The Past Year
About a year ago I started working on an adventure puzzle-solving game. Progress was going good on that for four or five months until I hit a major stumbling block with the design. Because of that, I decided to take a break and work on some video essays.
Sadly, because of my high standards, I had not released much in the prior year as far as videos had gone, so I decided to lower the bar in order to perhaps release more frequently. The results of this decision, a rambling loosely-edited monologue about Dark Souls’ world design, were quite disappointing to me and so I set out to do much better on the next video.
Unfortunately, for my next topic, I chose non-verbal communication in The Witness. This proved to be a challenging topic to pin down, and progress was very slow. Although I had hoped to finish the essay in one month, as of now, it is nearly 9 months later and it remains incomplete.
Around December of 2016, I went on a layoff from my day job and managed to get back to seriously working on the Witness essay. I was making some good progress, the video grew from 2 to nearly 6 minutes in about a month of work. I felt like I was getting close to being able to finally release something of quality.
But when I sat down and watched through all of what I had put together, something became very apparent: I had gotten completely lost in the weeds. I had hoped that by talking about some very low-level design aspects of the game, I could build upon that to speak about how the game’s design works at a high level. But much like quantum physics fails to explain general relativity, what I had was two different types of analysis videos that were cut together, and it felt very disjointed.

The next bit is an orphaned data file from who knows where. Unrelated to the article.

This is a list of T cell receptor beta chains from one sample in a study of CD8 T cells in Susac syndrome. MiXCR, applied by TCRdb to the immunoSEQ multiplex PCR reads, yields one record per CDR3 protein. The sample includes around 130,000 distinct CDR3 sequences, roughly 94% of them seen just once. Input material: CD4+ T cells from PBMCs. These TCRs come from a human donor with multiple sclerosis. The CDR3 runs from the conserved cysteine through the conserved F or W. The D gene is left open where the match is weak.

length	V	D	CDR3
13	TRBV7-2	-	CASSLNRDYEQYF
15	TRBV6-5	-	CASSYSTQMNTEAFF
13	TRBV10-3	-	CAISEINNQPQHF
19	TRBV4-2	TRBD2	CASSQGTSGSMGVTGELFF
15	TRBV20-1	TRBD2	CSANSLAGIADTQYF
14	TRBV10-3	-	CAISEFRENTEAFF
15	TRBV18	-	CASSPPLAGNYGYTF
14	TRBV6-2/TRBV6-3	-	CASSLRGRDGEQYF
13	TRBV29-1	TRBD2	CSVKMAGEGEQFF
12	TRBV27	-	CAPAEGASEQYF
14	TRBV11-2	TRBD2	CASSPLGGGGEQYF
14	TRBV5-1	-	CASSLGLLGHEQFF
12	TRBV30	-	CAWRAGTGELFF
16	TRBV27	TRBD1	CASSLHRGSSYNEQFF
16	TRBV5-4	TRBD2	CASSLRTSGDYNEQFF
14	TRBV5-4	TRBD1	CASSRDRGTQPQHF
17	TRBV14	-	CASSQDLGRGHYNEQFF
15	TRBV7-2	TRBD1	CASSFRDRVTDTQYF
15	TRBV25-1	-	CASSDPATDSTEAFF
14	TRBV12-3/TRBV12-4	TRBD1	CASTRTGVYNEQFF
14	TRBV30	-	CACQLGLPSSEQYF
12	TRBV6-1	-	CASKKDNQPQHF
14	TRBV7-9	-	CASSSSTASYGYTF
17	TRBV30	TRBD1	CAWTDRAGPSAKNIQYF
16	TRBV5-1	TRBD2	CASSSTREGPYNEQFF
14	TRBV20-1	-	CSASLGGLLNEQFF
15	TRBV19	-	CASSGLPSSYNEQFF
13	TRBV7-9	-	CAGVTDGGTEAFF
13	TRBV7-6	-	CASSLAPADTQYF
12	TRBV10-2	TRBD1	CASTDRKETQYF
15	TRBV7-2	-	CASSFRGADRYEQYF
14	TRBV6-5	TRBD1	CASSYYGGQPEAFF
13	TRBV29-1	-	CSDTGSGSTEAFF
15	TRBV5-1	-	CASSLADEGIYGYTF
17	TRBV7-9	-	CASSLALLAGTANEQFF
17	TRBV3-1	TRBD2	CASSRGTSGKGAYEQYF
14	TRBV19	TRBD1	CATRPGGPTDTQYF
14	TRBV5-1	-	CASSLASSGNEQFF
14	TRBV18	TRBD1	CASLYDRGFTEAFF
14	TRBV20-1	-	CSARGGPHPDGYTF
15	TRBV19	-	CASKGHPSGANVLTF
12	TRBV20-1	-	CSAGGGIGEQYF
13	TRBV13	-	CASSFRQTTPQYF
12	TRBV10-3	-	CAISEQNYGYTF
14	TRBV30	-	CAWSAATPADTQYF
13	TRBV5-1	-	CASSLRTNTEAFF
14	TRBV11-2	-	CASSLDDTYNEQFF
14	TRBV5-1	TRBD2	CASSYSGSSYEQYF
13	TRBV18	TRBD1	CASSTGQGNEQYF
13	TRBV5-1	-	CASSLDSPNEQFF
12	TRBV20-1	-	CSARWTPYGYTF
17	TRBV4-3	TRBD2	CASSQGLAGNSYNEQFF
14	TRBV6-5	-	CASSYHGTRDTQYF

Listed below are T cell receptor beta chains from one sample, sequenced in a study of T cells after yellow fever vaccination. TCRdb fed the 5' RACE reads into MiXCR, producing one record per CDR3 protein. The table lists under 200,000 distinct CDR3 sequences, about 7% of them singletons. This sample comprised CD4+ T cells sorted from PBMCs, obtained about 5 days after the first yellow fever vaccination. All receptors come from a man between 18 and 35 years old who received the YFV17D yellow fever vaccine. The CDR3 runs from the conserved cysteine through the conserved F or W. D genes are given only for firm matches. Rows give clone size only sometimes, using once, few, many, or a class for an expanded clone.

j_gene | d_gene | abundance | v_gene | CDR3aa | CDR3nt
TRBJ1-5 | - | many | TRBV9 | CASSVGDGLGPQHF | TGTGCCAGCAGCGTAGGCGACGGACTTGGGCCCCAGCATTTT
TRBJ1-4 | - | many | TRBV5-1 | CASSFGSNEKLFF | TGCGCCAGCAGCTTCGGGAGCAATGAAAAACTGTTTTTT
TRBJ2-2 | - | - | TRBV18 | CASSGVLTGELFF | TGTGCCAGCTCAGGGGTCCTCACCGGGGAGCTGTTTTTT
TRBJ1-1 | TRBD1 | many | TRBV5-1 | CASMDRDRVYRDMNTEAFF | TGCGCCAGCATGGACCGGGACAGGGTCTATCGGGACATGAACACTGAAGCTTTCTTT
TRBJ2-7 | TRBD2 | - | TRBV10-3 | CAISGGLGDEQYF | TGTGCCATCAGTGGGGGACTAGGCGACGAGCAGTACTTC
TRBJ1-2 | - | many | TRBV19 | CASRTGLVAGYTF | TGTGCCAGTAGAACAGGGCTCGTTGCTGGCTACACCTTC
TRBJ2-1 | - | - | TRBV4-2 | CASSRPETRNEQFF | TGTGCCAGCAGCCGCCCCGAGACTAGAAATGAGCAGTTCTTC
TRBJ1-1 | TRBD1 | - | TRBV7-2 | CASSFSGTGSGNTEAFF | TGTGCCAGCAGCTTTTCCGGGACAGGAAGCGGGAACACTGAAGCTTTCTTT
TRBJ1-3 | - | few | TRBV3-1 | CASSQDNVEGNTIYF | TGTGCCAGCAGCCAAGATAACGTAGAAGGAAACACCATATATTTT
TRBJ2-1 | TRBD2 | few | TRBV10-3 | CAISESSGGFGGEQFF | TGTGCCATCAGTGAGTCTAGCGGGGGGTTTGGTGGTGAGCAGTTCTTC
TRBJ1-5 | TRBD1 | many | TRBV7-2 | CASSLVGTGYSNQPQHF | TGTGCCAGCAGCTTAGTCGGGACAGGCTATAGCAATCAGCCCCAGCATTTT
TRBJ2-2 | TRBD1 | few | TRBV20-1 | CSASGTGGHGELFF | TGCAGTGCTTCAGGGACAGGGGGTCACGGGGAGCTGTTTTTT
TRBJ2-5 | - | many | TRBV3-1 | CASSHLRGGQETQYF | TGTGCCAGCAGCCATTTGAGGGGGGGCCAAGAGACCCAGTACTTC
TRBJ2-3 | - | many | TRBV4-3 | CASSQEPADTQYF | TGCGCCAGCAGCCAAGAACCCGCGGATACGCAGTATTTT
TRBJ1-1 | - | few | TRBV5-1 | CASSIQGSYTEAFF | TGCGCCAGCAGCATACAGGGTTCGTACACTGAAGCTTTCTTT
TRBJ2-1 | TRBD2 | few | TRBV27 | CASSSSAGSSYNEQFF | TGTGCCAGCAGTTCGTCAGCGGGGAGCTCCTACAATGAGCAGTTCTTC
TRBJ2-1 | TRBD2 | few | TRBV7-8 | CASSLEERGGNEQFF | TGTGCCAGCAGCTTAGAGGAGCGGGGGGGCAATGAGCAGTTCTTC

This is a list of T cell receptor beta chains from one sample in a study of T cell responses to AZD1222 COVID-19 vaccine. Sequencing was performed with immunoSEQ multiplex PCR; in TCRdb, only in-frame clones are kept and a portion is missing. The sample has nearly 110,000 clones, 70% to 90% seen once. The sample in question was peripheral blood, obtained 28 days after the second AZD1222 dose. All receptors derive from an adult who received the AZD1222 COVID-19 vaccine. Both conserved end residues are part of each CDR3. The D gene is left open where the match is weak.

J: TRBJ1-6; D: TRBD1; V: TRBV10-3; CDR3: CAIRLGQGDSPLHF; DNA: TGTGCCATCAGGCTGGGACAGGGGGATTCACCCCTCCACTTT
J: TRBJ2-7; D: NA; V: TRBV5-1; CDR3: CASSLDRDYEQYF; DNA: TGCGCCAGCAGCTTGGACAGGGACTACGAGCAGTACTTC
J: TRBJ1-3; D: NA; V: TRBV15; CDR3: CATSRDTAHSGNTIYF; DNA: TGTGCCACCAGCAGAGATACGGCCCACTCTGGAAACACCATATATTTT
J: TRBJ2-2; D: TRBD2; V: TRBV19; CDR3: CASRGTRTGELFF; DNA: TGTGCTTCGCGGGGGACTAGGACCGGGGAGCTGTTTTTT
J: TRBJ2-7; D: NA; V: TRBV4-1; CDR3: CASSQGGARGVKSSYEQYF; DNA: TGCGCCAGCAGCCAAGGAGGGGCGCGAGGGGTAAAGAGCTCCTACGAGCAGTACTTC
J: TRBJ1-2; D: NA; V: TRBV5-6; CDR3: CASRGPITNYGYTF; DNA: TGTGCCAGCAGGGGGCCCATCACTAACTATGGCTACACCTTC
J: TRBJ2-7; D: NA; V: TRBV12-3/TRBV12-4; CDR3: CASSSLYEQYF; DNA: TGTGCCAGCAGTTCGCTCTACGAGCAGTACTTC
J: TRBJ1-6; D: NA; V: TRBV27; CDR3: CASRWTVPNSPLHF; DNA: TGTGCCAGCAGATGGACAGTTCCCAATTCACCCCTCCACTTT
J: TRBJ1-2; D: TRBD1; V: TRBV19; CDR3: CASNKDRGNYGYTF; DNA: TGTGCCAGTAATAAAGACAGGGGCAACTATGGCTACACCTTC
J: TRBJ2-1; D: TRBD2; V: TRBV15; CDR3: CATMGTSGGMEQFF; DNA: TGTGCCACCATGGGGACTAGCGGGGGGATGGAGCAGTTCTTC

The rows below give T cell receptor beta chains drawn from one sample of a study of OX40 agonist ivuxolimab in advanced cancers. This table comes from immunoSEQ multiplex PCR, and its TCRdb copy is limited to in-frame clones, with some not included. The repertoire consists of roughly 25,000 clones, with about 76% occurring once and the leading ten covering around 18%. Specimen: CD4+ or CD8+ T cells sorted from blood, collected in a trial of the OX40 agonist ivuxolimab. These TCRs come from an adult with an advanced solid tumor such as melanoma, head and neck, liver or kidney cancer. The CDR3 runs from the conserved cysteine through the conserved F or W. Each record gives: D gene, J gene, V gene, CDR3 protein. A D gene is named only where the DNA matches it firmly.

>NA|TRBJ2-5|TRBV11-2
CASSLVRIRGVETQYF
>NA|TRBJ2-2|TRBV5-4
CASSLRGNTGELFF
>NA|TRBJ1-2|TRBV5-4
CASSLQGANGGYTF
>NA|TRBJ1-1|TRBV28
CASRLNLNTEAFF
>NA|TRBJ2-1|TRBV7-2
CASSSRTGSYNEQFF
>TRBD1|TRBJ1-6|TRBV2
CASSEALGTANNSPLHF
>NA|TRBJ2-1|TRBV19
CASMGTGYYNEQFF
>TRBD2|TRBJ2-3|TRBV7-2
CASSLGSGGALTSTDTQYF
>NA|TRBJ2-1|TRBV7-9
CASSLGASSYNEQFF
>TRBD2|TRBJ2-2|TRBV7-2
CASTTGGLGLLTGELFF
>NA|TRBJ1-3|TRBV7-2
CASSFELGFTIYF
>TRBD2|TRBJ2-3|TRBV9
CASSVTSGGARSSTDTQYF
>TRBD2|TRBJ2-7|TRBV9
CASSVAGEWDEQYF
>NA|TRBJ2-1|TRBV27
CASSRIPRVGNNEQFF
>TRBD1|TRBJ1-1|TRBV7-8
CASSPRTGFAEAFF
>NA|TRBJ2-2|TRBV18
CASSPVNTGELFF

This left me with a couple options. I could either move ahead, knowing that the final video was going to be disappointing to me and spotty in its quality. Or I could cut what I had done over the last month.
I opted for the latter. (It may perhaps appear as some deleted scene extra, but it is not a proper part of the full essay anymore.)
This was, needless to say, a huge setback for me. Furthermore, I didn’t have any really great ideas on where I should be going with the essay instead. This meant I was in a major creative quandary, much like I was on the game that I had taken a break from nearly 6 months earlier…
So, I’ve decided to set aside the video essay for the time being, and instead have been working quite well on that other project, which is a game called Taiji.
So, What is Taiji?
Taiji is a puzzle-solving exploration game, focused on player freedom and discovery. As a player, you are free to explore and solve puzzles.
All of the puzzles in the game are solved using a consistent interface: a grid of tiles which may be either on or off. Inputting a solution to a puzzle in the game requires the player to put the tiles in the right configuration.
Although having all the puzzles be this way might seem like it would be dull, this is really just the interface to solving the puzzles. The puzzles themselves might be about all kinds of different things. The puzzles are free to increase in subtlety and complexity, but unlike a traditional adventure game, where the rules change on a whim, in Taiji the player knows from very early on that in order to solve puzzles, they need to interact with these panels.
If you want to keep up with Taiji, you can follow the development blog here.